If someone is truly unable to cope, they will have an emotional breakdown, possibly requiring institutionalization. Christianity provides a disguise for underlying psychological issues which really should be taken care of by professional counselling. People mistakenly believe Christianity helps people cope with the depressing facts of reality, but it does the exact opposite.

    • Avatar
      Bruce Gerencser

      How one presents themselves in public matters. As a person who has done a lot of public speaking over the years, I know how important externals are. A person may have great ideas, beliefs or arguments, but if they are nasty, arrogant, and abusive they will not be heard.

      My interaction with Myers and Carrier comes from their foolish attempt to demonize anyone who didn’t support their view of social justice. As I told Carrier at the time, his vicious treatment of people who disagreed with him had the effect of killing the baby, atheism+, before it could grow. The same can be said of Myers and a few other notable Atheism+ promoters.

      Their ill treatment of others and their either you are with us or you are a misogynistic pig approach was/is found offensive by many. Personally, their behavior was/is no different from a fundamentalist Baptist preacher. Even when called out for their abusive behavior, as Michael Nugent did recently, they remain unrepentant. It is for this reason, I want nothing to do with them or atheism+.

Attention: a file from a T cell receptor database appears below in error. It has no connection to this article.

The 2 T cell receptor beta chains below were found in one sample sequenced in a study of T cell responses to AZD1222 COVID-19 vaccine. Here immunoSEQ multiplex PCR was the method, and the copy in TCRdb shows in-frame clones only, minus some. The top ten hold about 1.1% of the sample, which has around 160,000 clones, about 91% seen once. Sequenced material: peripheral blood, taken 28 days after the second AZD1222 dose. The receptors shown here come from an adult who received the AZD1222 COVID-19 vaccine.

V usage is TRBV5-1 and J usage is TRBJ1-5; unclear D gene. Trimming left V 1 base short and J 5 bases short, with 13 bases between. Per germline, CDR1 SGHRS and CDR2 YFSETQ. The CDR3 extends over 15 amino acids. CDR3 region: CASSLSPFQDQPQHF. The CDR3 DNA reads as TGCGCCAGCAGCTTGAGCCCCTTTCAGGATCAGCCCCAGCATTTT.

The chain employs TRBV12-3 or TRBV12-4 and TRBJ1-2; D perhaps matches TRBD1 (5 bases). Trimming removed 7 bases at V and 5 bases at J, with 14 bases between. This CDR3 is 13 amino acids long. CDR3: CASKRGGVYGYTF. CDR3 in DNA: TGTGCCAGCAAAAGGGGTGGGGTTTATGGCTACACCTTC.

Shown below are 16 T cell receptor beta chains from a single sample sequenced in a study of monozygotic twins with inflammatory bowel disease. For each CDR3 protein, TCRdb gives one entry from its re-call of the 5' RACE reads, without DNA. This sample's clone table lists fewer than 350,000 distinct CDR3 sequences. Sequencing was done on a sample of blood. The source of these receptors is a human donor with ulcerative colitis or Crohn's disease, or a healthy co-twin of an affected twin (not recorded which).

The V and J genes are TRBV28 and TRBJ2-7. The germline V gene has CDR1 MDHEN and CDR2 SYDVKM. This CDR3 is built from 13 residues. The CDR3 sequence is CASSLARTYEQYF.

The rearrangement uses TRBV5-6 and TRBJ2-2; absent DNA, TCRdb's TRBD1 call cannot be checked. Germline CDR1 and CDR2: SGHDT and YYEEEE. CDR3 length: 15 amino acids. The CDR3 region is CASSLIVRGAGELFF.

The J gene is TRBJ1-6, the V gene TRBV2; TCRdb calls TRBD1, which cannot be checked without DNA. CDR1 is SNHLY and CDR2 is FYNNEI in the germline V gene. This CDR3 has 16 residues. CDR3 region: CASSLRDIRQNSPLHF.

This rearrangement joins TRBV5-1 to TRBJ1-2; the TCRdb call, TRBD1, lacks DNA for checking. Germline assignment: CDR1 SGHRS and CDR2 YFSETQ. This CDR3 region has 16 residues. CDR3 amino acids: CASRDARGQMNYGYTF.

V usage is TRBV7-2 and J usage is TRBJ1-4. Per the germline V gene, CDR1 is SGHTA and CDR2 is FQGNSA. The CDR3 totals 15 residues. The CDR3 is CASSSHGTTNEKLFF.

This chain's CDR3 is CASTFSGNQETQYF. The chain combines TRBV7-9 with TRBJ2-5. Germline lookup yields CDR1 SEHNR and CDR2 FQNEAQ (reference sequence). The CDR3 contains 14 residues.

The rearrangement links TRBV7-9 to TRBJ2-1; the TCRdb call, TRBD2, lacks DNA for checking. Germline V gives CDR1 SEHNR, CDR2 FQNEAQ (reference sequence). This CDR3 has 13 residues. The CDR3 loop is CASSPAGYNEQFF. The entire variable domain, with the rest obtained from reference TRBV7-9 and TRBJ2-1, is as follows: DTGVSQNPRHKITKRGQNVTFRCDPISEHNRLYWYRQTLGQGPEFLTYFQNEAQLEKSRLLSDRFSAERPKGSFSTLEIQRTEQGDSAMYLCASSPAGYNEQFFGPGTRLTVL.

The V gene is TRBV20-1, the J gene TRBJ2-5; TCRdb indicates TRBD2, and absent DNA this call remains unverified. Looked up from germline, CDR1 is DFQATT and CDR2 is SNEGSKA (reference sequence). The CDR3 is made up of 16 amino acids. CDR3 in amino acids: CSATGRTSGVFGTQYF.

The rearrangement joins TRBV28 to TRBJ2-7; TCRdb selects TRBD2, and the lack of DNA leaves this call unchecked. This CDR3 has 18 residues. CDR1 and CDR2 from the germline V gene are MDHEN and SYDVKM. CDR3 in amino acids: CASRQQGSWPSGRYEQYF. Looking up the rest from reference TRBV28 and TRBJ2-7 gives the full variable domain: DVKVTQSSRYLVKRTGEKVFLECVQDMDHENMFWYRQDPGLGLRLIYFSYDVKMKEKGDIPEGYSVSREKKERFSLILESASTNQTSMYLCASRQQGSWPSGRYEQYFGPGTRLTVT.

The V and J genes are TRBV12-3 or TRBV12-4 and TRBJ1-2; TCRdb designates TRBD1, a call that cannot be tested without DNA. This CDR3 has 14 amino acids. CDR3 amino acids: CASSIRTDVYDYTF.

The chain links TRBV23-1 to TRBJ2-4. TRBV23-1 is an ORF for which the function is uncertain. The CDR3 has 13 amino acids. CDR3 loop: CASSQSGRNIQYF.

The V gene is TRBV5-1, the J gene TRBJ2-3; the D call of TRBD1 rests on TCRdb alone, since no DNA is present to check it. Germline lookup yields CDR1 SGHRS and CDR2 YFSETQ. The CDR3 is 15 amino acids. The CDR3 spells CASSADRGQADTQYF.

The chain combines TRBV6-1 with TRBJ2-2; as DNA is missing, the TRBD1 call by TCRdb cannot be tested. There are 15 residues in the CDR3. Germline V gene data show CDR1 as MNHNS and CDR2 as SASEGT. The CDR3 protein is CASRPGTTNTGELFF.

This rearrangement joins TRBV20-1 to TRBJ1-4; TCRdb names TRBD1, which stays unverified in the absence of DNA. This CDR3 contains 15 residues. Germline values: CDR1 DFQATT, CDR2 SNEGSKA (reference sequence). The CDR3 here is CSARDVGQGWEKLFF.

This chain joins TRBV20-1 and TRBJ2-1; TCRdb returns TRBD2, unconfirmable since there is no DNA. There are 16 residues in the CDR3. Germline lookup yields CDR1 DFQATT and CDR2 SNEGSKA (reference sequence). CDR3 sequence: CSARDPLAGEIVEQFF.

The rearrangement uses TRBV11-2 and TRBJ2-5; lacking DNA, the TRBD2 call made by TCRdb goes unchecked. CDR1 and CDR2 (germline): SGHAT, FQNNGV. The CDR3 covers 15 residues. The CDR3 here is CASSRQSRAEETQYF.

In the public sphere, optics and tone matter. The best argument in the world will never get a hearing if a person is arrogant, bombastic, and nasty towards potential hearers. Quite frankly, I am often embarrassed by the behavior of atheists in the public square. While they are certainly free to behave any way they want, they diminish their reach by not be a decent human being.

      I am viewed by staunch atheists as a compromiser for my accommodationist views. I have even even been accused of not being a real atheist. Such behavior reminds me of my fundamentalist past.

      Myers, Carrier, etal have caused a huge fracture in the atheist community. If that was their intent, they succeeded. I have no interest in debating the merits of atheism+. For me, humanism is all I need. The humanist tent is large, allowing for diversity of belief.


      • Avatar
        Tige Gibson

        I’ve met Richard Carrier in person at a debate and I just don’t see it honest to accuse him of being a vicious person.

        If you’re talking about their stand against misogyny, then I have to agree with them. Misogyny is a major problem with atheism’s appeal to women, especially when you’re trying to build an alliance with feminism and the resources feminism has access to.

        Humanism isn’t feminism, in fact it pales compared to feminism. Not one single civil or human right has ever been won by humanism, or accommodationism for that matter. Humanism doesn’t acknowledge that any groups of people are discriminated against.